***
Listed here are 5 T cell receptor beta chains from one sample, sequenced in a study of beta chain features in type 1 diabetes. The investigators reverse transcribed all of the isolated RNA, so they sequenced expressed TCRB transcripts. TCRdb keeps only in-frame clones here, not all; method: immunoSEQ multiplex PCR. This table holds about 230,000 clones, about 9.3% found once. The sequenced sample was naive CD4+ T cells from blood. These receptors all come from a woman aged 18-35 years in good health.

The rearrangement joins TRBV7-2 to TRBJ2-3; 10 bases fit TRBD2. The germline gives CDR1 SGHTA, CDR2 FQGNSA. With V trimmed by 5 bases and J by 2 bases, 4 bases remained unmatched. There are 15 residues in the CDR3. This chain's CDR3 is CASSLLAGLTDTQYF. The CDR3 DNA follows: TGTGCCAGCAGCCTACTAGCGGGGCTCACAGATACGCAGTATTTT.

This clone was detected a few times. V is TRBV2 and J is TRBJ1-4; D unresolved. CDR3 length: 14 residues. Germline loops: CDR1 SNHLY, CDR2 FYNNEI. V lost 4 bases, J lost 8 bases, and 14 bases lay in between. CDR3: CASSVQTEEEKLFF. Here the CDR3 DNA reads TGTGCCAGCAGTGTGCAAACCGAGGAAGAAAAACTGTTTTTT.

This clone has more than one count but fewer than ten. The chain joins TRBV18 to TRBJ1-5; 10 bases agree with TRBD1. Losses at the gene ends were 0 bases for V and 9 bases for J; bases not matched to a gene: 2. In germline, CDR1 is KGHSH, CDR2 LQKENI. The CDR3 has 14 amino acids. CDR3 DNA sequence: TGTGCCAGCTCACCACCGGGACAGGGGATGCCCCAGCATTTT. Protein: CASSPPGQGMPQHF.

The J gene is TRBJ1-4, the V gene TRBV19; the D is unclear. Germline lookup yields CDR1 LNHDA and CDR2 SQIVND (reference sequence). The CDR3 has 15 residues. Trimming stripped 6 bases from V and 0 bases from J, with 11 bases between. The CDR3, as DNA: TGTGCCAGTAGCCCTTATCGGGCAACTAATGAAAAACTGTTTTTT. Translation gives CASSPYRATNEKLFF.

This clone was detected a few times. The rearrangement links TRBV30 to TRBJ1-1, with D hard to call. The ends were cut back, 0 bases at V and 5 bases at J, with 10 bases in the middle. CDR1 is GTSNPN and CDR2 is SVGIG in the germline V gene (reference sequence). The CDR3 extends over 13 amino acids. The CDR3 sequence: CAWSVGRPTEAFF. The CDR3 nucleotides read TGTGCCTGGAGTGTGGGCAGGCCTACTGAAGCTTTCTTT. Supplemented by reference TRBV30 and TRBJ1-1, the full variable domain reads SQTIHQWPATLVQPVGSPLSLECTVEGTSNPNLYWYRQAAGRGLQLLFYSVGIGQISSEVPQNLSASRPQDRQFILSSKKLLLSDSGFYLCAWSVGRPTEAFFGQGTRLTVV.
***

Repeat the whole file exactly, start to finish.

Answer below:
Listed here are 5 T cell receptor beta chains from one sample, sequenced in a study of beta chain features in type 1 diabetes. The investigators reverse transcribed all of the isolated RNA, so they sequenced expressed TCRB transcripts. TCRdb keeps only in-frame clones here, not all; method: immunoSEQ multiplex PCR. This table holds about 230,000 clones, about 9.3% found once. The sequenced sample was naive CD4+ T cells from blood. These receptors all come from a woman aged 18-35 years in good health.

The rearrangement joins TRBV7-2 to TRBJ2-3; 10 bases fit TRBD2. The germline gives CDR1 SGHTA, CDR2 FQGNSA. With V trimmed by 5 bases and J by 2 bases, 4 bases remained unmatched. There are 15 residues in the CDR3. This chain's CDR3 is CASSLLAGLTDTQYF. The CDR3 DNA follows: TGTGCCAGCAGCCTACTAGCGGGGCTCACAGATACGCAGTATTTT.

This clone was detected a few times. V is TRBV2 and J is TRBJ1-4; D unresolved. CDR3 length: 14 residues. Germline loops: CDR1 SNHLY, CDR2 FYNNEI. V lost 4 bases, J lost 8 bases, and 14 bases lay in between. CDR3: CASSVQTEEEKLFF. Here the CDR3 DNA reads TGTGCCAGCAGTGTGCAAACCGAGGAAGAAAAACTGTTTTTT.

This clone has more than one count but fewer than ten. The chain joins TRBV18 to TRBJ1-5; 10 bases agree with TRBD1. Losses at the gene ends were 0 bases for V and 9 bases for J; bases not matched to a gene: 2. In germline, CDR1 is KGHSH, CDR2 LQKENI. The CDR3 has 14 amino acids. CDR3 DNA sequence: TGTGCCAGCTCACCACCGGGACAGGGGATGCCCCAGCATTTT. Protein: CASSPPGQGMPQHF.

The J gene is TRBJ1-4, the V gene TRBV19; the D is unclear. Germline lookup yields CDR1 LNHDA and CDR2 SQIVND (reference sequence). The CDR3 has 15 residues. Trimming stripped 6 bases from V and 0 bases from J, with 11 bases between. The CDR3, as DNA: TGTGCCAGTAGCCCTTATCGGGCAACTAATGAAAAACTGTTTTTT. Translation gives CASSPYRATNEKLFF.

This clone was detected a few times. The rearrangement links TRBV30 to TRBJ1-1, with D hard to call. The ends were cut back, 0 bases at V and 5 bases at J, with 10 bases in the middle. CDR1 is GTSNPN and CDR2 is SVGIG in the germline V gene (reference sequence). The CDR3 extends over 13 amino acids. The CDR3 sequence: CAWSVGRPTEAFF. The CDR3 nucleotides read TGTGCCTGGAGTGTGGGCAGGCCTACTGAAGCTTTCTTT. Supplemented by reference TRBV30 and TRBJ1-1, the full variable domain reads SQTIHQWPATLVQPVGSPLSLECTVEGTSNPNLYWYRQAAGRGLQLLFYSVGIGQISSEVPQNLSASRPQDRQFILSSKKLLLSDSGFYLCAWSVGRPTEAFFGQGTRLTVV.